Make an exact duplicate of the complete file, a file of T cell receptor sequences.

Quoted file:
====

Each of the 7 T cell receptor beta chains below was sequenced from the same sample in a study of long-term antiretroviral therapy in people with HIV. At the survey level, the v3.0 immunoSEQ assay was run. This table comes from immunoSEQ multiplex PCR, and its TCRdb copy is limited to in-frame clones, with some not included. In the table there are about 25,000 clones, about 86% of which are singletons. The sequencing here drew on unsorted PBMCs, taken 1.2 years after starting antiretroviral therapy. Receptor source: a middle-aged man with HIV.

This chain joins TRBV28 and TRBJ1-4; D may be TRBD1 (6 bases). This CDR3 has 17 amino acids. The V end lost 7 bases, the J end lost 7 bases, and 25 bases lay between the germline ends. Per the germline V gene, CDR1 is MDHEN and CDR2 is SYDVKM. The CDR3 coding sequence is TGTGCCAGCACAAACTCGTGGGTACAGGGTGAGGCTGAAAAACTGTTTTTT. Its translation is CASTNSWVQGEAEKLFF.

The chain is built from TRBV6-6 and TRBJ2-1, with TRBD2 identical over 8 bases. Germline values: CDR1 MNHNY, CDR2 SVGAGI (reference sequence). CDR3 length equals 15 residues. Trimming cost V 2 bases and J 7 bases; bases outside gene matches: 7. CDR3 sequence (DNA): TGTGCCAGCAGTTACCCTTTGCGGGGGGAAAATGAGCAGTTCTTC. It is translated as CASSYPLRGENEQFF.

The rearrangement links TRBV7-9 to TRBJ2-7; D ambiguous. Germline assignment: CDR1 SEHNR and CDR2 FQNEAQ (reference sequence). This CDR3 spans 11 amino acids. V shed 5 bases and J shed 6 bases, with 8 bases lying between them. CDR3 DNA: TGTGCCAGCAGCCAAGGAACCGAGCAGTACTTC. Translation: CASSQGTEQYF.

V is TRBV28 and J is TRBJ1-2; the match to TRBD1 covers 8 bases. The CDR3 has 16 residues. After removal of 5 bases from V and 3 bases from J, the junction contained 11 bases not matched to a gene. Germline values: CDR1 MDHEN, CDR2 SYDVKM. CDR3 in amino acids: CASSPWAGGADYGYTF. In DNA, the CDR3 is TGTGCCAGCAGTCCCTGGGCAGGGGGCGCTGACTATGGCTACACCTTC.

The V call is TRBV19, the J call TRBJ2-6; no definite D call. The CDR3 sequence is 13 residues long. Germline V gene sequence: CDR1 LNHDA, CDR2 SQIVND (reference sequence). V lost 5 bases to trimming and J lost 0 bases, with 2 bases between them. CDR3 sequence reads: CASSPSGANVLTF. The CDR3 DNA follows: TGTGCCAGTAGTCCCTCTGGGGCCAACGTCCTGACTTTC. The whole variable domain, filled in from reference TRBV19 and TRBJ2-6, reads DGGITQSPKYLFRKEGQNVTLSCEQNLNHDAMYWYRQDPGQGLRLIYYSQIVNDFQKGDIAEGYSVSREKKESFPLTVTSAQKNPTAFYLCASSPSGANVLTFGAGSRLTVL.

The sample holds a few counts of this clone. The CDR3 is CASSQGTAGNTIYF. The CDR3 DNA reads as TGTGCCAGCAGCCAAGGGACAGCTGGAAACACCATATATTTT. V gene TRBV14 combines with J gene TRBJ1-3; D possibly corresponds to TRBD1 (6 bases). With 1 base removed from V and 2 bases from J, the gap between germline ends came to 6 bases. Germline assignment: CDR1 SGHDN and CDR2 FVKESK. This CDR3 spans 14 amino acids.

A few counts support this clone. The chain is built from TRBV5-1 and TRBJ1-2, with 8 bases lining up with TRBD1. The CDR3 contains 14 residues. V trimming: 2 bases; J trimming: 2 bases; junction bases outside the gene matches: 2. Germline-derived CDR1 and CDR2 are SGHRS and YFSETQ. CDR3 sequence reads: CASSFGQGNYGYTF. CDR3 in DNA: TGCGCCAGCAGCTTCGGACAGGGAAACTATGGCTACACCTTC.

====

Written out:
Each of the 7 T cell receptor beta chains below was sequenced from the same sample in a study of long-term antiretroviral therapy in people with HIV. At the survey level, the v3.0 immunoSEQ assay was run. This table comes from immunoSEQ multiplex PCR, and its TCRdb copy is limited to in-frame clones, with some not included. In the table there are about 25,000 clones, about 86% of which are singletons. The sequencing here drew on unsorted PBMCs, taken 1.2 years after starting antiretroviral therapy. Receptor source: a middle-aged man with HIV.

This chain joins TRBV28 and TRBJ1-4; D may be TRBD1 (6 bases). This CDR3 has 17 amino acids. The V end lost 7 bases, the J end lost 7 bases, and 25 bases lay between the germline ends. Per the germline V gene, CDR1 is MDHEN and CDR2 is SYDVKM. The CDR3 coding sequence is TGTGCCAGCACAAACTCGTGGGTACAGGGTGAGGCTGAAAAACTGTTTTTT. Its translation is CASTNSWVQGEAEKLFF.

The chain is built from TRBV6-6 and TRBJ2-1, with TRBD2 identical over 8 bases. Germline values: CDR1 MNHNY, CDR2 SVGAGI (reference sequence). CDR3 length equals 15 residues. Trimming cost V 2 bases and J 7 bases; bases outside gene matches: 7. CDR3 sequence (DNA): TGTGCCAGCAGTTACCCTTTGCGGGGGGAAAATGAGCAGTTCTTC. It is translated as CASSYPLRGENEQFF.

The rearrangement links TRBV7-9 to TRBJ2-7; D ambiguous. Germline assignment: CDR1 SEHNR and CDR2 FQNEAQ (reference sequence). This CDR3 spans 11 amino acids. V shed 5 bases and J shed 6 bases, with 8 bases lying between them. CDR3 DNA: TGTGCCAGCAGCCAAGGAACCGAGCAGTACTTC. Translation: CASSQGTEQYF.

V is TRBV28 and J is TRBJ1-2; the match to TRBD1 covers 8 bases. The CDR3 has 16 residues. After removal of 5 bases from V and 3 bases from J, the junction contained 11 bases not matched to a gene. Germline values: CDR1 MDHEN, CDR2 SYDVKM. CDR3 in amino acids: CASSPWAGGADYGYTF. In DNA, the CDR3 is TGTGCCAGCAGTCCCTGGGCAGGGGGCGCTGACTATGGCTACACCTTC.

The V call is TRBV19, the J call TRBJ2-6; no definite D call. The CDR3 sequence is 13 residues long. Germline V gene sequence: CDR1 LNHDA, CDR2 SQIVND (reference sequence). V lost 5 bases to trimming and J lost 0 bases, with 2 bases between them. CDR3 sequence reads: CASSPSGANVLTF. The CDR3 DNA follows: TGTGCCAGTAGTCCCTCTGGGGCCAACGTCCTGACTTTC. The whole variable domain, filled in from reference TRBV19 and TRBJ2-6, reads DGGITQSPKYLFRKEGQNVTLSCEQNLNHDAMYWYRQDPGQGLRLIYYSQIVNDFQKGDIAEGYSVSREKKESFPLTVTSAQKNPTAFYLCASSPSGANVLTFGAGSRLTVL.

The sample holds a few counts of this clone. The CDR3 is CASSQGTAGNTIYF. The CDR3 DNA reads as TGTGCCAGCAGCCAAGGGACAGCTGGAAACACCATATATTTT. V gene TRBV14 combines with J gene TRBJ1-3; D possibly corresponds to TRBD1 (6 bases). With 1 base removed from V and 2 bases from J, the gap between germline ends came to 6 bases. Germline assignment: CDR1 SGHDN and CDR2 FVKESK. This CDR3 spans 14 amino acids.

A few counts support this clone. The chain is built from TRBV5-1 and TRBJ1-2, with 8 bases lining up with TRBD1. The CDR3 contains 14 residues. V trimming: 2 bases; J trimming: 2 bases; junction bases outside the gene matches: 2. Germline-derived CDR1 and CDR2 are SGHRS and YFSETQ. CDR3 sequence reads: CASSFGQGNYGYTF. CDR3 in DNA: TGCGCCAGCAGCTTCGGACAGGGAAACTATGGCTACACCTTC.